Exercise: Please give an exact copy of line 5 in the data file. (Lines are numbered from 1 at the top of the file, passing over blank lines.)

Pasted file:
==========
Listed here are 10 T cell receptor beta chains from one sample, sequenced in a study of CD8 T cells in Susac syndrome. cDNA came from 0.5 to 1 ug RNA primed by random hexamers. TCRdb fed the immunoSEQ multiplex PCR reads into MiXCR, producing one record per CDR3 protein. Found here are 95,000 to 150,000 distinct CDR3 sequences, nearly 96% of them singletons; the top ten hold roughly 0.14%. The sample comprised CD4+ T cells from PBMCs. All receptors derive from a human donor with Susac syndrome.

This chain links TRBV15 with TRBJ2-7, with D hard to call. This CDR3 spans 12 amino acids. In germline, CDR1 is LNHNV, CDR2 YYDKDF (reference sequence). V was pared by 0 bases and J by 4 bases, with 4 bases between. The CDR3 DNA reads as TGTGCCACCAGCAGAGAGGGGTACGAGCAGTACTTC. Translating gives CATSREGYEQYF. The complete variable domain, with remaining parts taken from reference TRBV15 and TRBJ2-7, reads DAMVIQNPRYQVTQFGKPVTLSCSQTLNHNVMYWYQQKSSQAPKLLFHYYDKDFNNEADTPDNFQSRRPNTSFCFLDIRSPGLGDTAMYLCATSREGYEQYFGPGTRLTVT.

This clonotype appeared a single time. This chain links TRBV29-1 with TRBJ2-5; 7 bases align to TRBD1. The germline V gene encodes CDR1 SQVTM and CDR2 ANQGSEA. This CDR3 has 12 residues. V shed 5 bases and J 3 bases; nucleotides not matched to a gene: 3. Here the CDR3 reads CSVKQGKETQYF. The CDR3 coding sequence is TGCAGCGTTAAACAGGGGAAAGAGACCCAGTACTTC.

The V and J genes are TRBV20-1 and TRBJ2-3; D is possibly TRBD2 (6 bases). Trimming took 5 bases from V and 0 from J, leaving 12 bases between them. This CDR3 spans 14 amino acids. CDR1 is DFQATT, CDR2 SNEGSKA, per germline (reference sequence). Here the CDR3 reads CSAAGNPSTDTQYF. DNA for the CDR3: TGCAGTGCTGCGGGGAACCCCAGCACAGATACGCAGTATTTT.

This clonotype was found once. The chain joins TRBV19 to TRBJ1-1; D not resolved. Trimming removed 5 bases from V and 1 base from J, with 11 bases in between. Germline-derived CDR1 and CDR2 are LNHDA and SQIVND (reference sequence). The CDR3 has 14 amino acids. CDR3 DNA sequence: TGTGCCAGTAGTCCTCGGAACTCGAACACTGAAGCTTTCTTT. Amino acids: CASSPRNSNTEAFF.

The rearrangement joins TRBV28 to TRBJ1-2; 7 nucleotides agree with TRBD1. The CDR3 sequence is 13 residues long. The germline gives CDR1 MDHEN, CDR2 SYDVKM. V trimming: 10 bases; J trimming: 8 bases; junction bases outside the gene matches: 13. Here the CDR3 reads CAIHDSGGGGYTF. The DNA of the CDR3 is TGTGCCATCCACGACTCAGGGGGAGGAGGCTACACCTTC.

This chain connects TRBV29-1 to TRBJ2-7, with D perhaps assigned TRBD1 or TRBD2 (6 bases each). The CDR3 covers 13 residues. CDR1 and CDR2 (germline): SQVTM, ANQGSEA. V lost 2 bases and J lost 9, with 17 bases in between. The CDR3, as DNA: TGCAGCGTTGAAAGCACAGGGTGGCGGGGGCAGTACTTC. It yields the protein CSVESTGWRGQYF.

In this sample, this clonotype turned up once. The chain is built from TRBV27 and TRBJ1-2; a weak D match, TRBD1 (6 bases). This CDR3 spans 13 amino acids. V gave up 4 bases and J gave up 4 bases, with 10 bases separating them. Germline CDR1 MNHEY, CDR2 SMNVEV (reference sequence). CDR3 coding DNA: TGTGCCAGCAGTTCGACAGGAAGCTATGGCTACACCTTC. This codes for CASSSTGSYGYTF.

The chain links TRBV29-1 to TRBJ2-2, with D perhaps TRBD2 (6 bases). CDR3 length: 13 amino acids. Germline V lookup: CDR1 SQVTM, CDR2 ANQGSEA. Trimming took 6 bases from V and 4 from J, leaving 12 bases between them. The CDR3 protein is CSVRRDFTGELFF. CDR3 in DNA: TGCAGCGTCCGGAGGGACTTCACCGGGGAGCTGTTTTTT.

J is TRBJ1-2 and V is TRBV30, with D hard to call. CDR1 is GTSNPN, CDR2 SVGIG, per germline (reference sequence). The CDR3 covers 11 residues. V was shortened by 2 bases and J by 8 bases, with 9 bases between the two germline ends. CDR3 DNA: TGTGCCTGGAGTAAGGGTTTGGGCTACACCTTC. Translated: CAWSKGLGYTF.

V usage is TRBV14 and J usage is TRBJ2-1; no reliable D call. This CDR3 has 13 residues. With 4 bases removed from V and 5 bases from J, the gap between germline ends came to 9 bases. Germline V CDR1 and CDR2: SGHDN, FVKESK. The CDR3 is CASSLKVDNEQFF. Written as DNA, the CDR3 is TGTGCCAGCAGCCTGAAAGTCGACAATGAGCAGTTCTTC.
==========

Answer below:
This clonotype was found once. The chain joins TRBV19 to TRBJ1-1; D not resolved. Trimming removed 5 bases from V and 1 base from J, with 11 bases in between. Germline-derived CDR1 and CDR2 are LNHDA and SQIVND (reference sequence). The CDR3 has 14 amino acids. CDR3 DNA sequence: TGTGCCAGTAGTCCTCGGAACTCGAACACTGAAGCTTTCTTT. Amino acids: CASSPRNSNTEAFF.